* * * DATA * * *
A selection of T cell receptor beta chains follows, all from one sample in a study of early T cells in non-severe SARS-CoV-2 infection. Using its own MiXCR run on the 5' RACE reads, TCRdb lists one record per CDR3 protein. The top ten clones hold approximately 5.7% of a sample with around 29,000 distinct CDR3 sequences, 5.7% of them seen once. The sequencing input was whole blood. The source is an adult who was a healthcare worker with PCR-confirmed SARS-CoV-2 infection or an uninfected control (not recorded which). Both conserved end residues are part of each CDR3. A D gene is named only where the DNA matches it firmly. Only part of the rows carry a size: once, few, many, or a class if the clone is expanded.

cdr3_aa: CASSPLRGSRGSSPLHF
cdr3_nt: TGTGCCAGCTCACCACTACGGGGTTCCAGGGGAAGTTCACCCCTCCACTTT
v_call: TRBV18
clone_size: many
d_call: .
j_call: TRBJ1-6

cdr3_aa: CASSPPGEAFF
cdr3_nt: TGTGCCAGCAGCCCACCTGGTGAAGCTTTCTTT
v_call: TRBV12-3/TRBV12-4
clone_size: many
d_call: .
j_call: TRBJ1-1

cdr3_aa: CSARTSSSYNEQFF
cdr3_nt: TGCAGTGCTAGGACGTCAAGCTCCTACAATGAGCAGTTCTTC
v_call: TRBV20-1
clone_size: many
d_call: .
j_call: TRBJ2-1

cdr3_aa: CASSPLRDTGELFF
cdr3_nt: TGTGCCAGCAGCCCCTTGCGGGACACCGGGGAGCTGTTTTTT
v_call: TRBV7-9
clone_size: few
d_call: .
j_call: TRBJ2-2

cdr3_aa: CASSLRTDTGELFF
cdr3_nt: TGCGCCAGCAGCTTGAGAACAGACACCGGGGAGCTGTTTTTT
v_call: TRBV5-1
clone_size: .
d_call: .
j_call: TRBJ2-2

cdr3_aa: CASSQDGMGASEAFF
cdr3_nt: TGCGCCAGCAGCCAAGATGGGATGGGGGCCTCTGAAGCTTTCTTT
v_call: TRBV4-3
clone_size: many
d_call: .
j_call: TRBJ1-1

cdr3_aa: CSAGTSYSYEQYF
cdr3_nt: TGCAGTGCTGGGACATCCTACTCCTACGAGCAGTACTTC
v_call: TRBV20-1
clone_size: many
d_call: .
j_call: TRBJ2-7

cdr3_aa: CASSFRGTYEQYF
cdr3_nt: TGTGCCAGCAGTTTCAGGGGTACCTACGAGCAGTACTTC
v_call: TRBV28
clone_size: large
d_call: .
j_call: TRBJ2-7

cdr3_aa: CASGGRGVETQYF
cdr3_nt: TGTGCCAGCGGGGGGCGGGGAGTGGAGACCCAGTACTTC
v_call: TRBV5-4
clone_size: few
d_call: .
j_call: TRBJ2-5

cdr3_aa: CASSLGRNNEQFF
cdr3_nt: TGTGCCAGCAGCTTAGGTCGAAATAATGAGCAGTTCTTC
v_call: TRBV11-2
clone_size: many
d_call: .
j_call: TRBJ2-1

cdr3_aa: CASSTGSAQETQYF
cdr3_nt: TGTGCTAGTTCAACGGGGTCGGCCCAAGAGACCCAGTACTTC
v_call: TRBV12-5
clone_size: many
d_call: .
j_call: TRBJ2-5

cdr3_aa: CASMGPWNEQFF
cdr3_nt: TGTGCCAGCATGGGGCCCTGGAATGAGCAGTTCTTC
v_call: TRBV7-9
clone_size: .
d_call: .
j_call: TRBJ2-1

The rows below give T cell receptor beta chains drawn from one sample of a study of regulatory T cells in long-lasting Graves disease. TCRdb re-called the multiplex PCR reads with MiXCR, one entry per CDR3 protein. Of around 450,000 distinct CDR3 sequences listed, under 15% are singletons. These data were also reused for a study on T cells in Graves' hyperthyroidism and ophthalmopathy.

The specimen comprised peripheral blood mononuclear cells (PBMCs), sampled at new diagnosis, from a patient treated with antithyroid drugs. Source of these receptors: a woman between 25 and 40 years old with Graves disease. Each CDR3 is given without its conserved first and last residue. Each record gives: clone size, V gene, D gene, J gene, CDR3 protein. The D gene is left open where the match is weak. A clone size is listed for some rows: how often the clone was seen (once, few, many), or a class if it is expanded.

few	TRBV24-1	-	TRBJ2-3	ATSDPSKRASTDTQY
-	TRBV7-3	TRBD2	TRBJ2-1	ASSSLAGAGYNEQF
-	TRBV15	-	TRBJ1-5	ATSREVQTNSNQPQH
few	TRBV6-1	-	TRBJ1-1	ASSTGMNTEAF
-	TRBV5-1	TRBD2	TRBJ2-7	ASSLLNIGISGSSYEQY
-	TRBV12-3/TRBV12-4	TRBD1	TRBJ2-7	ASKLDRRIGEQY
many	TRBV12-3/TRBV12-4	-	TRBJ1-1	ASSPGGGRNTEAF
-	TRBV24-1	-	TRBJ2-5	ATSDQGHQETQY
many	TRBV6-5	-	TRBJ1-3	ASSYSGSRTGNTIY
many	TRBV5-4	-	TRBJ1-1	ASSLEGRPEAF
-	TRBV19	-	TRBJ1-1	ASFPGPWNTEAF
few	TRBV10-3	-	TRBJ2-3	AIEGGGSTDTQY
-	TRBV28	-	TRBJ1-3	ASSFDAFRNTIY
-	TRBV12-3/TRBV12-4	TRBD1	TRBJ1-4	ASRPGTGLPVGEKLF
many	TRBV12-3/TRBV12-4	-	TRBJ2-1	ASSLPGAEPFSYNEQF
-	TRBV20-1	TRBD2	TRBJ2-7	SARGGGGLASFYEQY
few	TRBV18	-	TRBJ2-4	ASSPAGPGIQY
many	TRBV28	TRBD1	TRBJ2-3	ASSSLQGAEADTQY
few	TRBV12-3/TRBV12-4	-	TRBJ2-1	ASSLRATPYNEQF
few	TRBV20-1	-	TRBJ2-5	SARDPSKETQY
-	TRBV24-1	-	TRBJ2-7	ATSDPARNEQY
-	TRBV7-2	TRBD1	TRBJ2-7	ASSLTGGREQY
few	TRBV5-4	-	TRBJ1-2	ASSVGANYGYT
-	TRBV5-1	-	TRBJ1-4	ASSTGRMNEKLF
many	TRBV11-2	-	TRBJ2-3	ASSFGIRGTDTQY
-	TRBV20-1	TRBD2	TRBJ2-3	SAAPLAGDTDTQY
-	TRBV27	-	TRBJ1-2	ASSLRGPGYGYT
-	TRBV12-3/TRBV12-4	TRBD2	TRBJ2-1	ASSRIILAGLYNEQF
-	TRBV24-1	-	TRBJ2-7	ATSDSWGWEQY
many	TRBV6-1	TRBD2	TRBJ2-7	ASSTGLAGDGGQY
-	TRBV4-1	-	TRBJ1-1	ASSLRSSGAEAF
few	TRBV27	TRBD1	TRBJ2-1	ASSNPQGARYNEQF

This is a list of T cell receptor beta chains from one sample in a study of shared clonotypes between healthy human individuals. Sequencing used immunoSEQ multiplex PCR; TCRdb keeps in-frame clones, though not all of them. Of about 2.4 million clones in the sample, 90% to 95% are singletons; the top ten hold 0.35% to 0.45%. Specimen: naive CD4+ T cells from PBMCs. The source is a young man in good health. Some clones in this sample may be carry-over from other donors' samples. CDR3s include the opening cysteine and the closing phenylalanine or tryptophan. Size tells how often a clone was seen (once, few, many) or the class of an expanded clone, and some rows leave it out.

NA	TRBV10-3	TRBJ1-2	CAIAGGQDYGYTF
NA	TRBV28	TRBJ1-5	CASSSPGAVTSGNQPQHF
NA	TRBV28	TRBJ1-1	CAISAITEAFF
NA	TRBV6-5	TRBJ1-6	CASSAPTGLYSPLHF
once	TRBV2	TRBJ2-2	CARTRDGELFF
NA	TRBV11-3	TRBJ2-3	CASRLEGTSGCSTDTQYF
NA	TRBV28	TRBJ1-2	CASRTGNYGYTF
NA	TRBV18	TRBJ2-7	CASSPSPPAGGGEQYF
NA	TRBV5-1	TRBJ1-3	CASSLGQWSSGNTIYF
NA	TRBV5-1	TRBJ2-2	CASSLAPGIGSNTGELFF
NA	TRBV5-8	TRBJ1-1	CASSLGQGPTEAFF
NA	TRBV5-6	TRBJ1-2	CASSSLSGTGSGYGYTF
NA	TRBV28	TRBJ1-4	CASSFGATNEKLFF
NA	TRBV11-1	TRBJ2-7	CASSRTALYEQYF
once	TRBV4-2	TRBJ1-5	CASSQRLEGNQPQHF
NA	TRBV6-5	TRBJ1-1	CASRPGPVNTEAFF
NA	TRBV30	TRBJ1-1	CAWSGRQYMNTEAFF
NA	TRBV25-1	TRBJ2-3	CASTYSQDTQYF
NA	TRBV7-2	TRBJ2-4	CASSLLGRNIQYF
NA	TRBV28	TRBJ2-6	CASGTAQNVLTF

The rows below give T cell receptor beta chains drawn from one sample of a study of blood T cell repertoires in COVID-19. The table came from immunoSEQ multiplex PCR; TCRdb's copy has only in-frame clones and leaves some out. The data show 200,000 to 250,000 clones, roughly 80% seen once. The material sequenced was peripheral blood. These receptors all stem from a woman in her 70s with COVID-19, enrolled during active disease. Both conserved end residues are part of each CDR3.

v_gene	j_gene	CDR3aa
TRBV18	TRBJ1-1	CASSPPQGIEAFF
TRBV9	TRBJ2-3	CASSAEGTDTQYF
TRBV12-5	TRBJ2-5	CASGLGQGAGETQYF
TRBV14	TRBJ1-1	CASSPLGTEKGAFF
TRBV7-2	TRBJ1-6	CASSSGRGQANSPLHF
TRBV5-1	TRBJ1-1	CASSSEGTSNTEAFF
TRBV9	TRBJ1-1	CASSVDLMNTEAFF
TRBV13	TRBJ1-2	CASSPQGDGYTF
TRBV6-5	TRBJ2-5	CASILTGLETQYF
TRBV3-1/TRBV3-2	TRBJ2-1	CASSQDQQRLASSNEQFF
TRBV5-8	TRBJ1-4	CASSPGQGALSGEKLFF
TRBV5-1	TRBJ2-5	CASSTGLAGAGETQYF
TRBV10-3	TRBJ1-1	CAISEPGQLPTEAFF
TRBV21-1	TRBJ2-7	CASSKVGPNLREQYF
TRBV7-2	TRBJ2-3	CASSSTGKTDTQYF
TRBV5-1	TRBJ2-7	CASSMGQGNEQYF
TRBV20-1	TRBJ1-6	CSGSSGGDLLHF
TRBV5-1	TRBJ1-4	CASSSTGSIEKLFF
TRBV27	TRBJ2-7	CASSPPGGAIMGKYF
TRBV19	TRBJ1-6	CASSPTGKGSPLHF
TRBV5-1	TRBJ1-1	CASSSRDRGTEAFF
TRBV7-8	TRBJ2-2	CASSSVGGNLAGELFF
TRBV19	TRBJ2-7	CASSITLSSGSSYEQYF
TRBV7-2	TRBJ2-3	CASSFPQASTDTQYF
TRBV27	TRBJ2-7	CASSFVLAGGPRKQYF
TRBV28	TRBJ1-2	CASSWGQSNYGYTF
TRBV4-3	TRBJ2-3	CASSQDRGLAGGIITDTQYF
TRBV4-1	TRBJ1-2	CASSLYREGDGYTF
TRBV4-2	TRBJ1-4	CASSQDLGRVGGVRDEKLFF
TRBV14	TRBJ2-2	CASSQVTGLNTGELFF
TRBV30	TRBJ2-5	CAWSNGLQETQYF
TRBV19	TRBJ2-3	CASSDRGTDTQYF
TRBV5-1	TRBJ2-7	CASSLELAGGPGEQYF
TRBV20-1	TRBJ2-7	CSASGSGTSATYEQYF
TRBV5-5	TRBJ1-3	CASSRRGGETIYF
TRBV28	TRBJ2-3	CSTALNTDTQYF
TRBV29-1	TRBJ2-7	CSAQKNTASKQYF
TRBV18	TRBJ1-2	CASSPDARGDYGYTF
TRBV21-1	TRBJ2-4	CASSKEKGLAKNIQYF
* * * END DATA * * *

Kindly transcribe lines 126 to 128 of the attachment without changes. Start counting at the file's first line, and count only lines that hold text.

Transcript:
NA	TRBV25-1	TRBJ2-3	CASTYSQDTQYF
NA	TRBV7-2	TRBJ2-4	CASSLLGRNIQYF
NA	TRBV28	TRBJ2-6	CASGTAQNVLTF